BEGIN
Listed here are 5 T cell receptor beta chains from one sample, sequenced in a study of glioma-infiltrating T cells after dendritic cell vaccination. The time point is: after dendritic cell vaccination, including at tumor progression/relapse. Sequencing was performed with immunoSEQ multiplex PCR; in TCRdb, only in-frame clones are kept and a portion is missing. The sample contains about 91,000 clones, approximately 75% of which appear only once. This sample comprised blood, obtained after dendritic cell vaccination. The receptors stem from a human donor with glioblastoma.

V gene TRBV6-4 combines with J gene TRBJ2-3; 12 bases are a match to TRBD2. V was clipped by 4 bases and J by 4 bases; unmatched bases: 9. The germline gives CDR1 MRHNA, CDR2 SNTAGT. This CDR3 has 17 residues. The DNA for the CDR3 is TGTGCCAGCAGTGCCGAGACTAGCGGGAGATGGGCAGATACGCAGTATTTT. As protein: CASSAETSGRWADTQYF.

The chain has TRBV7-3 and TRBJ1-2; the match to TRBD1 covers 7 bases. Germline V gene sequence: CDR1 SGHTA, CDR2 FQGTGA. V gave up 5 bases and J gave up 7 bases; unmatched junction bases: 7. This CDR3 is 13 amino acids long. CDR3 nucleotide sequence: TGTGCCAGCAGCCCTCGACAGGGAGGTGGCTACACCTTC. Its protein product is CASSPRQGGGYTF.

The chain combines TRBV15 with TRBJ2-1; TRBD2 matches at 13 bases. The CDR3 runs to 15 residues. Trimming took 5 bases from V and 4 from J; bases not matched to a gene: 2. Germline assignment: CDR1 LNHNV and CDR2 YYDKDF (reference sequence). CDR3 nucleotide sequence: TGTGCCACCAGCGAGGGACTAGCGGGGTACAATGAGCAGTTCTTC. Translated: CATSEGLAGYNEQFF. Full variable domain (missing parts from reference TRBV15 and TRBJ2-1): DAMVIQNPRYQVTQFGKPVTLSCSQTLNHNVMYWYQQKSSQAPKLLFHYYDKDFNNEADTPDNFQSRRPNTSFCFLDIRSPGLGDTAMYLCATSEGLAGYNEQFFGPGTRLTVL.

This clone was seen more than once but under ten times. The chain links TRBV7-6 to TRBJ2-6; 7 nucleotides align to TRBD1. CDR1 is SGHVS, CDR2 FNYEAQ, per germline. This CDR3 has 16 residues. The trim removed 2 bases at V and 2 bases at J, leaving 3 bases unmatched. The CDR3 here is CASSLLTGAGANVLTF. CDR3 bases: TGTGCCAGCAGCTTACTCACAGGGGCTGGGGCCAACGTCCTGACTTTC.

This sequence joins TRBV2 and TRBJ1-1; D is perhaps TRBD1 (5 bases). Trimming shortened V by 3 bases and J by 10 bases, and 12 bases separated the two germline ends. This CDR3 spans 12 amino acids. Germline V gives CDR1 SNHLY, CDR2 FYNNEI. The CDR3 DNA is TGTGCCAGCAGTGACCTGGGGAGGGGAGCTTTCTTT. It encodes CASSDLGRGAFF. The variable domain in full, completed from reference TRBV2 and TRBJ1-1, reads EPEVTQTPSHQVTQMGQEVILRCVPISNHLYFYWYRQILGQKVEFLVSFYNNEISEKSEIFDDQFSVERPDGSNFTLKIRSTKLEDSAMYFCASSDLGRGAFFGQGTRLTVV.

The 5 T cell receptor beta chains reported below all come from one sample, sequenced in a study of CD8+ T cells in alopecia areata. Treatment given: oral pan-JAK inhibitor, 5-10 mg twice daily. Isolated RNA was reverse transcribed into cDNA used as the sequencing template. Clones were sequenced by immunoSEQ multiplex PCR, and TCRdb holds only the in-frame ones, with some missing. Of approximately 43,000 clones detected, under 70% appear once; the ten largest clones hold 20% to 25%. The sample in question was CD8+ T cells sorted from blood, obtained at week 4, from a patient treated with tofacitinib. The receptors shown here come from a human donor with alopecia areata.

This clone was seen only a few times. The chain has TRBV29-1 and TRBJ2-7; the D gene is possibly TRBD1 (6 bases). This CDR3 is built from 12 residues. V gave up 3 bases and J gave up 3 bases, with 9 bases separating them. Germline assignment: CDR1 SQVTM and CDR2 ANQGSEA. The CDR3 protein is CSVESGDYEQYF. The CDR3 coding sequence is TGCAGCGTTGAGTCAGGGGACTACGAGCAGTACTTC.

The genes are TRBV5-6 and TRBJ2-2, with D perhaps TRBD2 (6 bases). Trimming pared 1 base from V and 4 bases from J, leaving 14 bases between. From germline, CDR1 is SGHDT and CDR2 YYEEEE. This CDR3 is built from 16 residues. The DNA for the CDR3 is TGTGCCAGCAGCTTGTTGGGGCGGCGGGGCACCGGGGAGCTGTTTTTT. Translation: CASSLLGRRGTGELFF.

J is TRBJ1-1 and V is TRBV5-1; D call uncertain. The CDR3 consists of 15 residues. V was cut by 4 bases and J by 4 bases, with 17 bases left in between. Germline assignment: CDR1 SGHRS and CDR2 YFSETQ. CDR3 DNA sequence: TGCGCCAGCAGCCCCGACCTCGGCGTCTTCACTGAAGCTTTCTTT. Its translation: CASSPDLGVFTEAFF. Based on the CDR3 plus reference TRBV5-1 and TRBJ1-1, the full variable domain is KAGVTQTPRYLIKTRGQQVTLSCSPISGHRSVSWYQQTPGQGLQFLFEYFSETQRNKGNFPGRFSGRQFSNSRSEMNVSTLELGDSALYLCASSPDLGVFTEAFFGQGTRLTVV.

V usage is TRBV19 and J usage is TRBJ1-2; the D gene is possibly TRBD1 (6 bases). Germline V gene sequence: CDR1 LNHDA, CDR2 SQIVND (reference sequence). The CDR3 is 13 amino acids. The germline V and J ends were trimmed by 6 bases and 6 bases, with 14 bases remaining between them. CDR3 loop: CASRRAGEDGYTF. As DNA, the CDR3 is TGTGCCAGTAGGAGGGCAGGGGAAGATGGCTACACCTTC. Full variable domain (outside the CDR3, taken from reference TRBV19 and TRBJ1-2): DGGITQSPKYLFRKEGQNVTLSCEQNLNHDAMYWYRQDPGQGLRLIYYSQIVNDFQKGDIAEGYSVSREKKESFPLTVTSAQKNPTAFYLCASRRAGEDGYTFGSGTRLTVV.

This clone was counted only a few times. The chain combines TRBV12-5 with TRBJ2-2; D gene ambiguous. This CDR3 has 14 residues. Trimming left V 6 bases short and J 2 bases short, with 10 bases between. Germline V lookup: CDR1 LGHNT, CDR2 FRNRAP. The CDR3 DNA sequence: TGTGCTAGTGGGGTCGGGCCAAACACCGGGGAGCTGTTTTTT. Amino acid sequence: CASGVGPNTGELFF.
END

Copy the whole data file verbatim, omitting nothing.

Listed here are 5 T cell receptor beta chains from one sample, sequenced in a study of glioma-infiltrating T cells after dendritic cell vaccination. The time point is: after dendritic cell vaccination, including at tumor progression/relapse. Sequencing was performed with immunoSEQ multiplex PCR; in TCRdb, only in-frame clones are kept and a portion is missing. The sample contains about 91,000 clones, approximately 75% of which appear only once. This sample comprised blood, obtained after dendritic cell vaccination. The receptors stem from a human donor with glioblastoma.

V gene TRBV6-4 combines with J gene TRBJ2-3; 12 bases are a match to TRBD2. V was clipped by 4 bases and J by 4 bases; unmatched bases: 9. The germline gives CDR1 MRHNA, CDR2 SNTAGT. This CDR3 has 17 residues. The DNA for the CDR3 is TGTGCCAGCAGTGCCGAGACTAGCGGGAGATGGGCAGATACGCAGTATTTT. As protein: CASSAETSGRWADTQYF.

The chain has TRBV7-3 and TRBJ1-2; the match to TRBD1 covers 7 bases. Germline V gene sequence: CDR1 SGHTA, CDR2 FQGTGA. V gave up 5 bases and J gave up 7 bases; unmatched junction bases: 7. This CDR3 is 13 amino acids long. CDR3 nucleotide sequence: TGTGCCAGCAGCCCTCGACAGGGAGGTGGCTACACCTTC. Its protein product is CASSPRQGGGYTF.

The chain combines TRBV15 with TRBJ2-1; TRBD2 matches at 13 bases. The CDR3 runs to 15 residues. Trimming took 5 bases from V and 4 from J; bases not matched to a gene: 2. Germline assignment: CDR1 LNHNV and CDR2 YYDKDF (reference sequence). CDR3 nucleotide sequence: TGTGCCACCAGCGAGGGACTAGCGGGGTACAATGAGCAGTTCTTC. Translated: CATSEGLAGYNEQFF. Full variable domain (missing parts from reference TRBV15 and TRBJ2-1): DAMVIQNPRYQVTQFGKPVTLSCSQTLNHNVMYWYQQKSSQAPKLLFHYYDKDFNNEADTPDNFQSRRPNTSFCFLDIRSPGLGDTAMYLCATSEGLAGYNEQFFGPGTRLTVL.

This clone was seen more than once but under ten times. The chain links TRBV7-6 to TRBJ2-6; 7 nucleotides align to TRBD1. CDR1 is SGHVS, CDR2 FNYEAQ, per germline. This CDR3 has 16 residues. The trim removed 2 bases at V and 2 bases at J, leaving 3 bases unmatched. The CDR3 here is CASSLLTGAGANVLTF. CDR3 bases: TGTGCCAGCAGCTTACTCACAGGGGCTGGGGCCAACGTCCTGACTTTC.

This sequence joins TRBV2 and TRBJ1-1; D is perhaps TRBD1 (5 bases). Trimming shortened V by 3 bases and J by 10 bases, and 12 bases separated the two germline ends. This CDR3 spans 12 amino acids. Germline V gives CDR1 SNHLY, CDR2 FYNNEI. The CDR3 DNA is TGTGCCAGCAGTGACCTGGGGAGGGGAGCTTTCTTT. It encodes CASSDLGRGAFF. The variable domain in full, completed from reference TRBV2 and TRBJ1-1, reads EPEVTQTPSHQVTQMGQEVILRCVPISNHLYFYWYRQILGQKVEFLVSFYNNEISEKSEIFDDQFSVERPDGSNFTLKIRSTKLEDSAMYFCASSDLGRGAFFGQGTRLTVV.

The 5 T cell receptor beta chains reported below all come from one sample, sequenced in a study of CD8+ T cells in alopecia areata. Treatment given: oral pan-JAK inhibitor, 5-10 mg twice daily. Isolated RNA was reverse transcribed into cDNA used as the sequencing template. Clones were sequenced by immunoSEQ multiplex PCR, and TCRdb holds only the in-frame ones, with some missing. Of approximately 43,000 clones detected, under 70% appear once; the ten largest clones hold 20% to 25%. The sample in question was CD8+ T cells sorted from blood, obtained at week 4, from a patient treated with tofacitinib. The receptors shown here come from a human donor with alopecia areata.

This clone was seen only a few times. The chain has TRBV29-1 and TRBJ2-7; the D gene is possibly TRBD1 (6 bases). This CDR3 is built from 12 residues. V gave up 3 bases and J gave up 3 bases, with 9 bases separating them. Germline assignment: CDR1 SQVTM and CDR2 ANQGSEA. The CDR3 protein is CSVESGDYEQYF. The CDR3 coding sequence is TGCAGCGTTGAGTCAGGGGACTACGAGCAGTACTTC.

The genes are TRBV5-6 and TRBJ2-2, with D perhaps TRBD2 (6 bases). Trimming pared 1 base from V and 4 bases from J, leaving 14 bases between. From germline, CDR1 is SGHDT and CDR2 YYEEEE. This CDR3 is built from 16 residues. The DNA for the CDR3 is TGTGCCAGCAGCTTGTTGGGGCGGCGGGGCACCGGGGAGCTGTTTTTT. Translation: CASSLLGRRGTGELFF.

J is TRBJ1-1 and V is TRBV5-1; D call uncertain. The CDR3 consists of 15 residues. V was cut by 4 bases and J by 4 bases, with 17 bases left in between. Germline assignment: CDR1 SGHRS and CDR2 YFSETQ. CDR3 DNA sequence: TGCGCCAGCAGCCCCGACCTCGGCGTCTTCACTGAAGCTTTCTTT. Its translation: CASSPDLGVFTEAFF. Based on the CDR3 plus reference TRBV5-1 and TRBJ1-1, the full variable domain is KAGVTQTPRYLIKTRGQQVTLSCSPISGHRSVSWYQQTPGQGLQFLFEYFSETQRNKGNFPGRFSGRQFSNSRSEMNVSTLELGDSALYLCASSPDLGVFTEAFFGQGTRLTVV.

V usage is TRBV19 and J usage is TRBJ1-2; the D gene is possibly TRBD1 (6 bases). Germline V gene sequence: CDR1 LNHDA, CDR2 SQIVND (reference sequence). The CDR3 is 13 amino acids. The germline V and J ends were trimmed by 6 bases and 6 bases, with 14 bases remaining between them. CDR3 loop: CASRRAGEDGYTF. As DNA, the CDR3 is TGTGCCAGTAGGAGGGCAGGGGAAGATGGCTACACCTTC. Full variable domain (outside the CDR3, taken from reference TRBV19 and TRBJ1-2): DGGITQSPKYLFRKEGQNVTLSCEQNLNHDAMYWYRQDPGQGLRLIYYSQIVNDFQKGDIAEGYSVSREKKESFPLTVTSAQKNPTAFYLCASRRAGEDGYTFGSGTRLTVV.

This clone was counted only a few times. The chain combines TRBV12-5 with TRBJ2-2; D gene ambiguous. This CDR3 has 14 residues. Trimming left V 6 bases short and J 2 bases short, with 10 bases between. Germline V lookup: CDR1 LGHNT, CDR2 FRNRAP. The CDR3 DNA sequence: TGTGCTAGTGGGGTCGGGCCAAACACCGGGGAGCTGTTTTTT. Amino acid sequence: CASGVGPNTGELFF.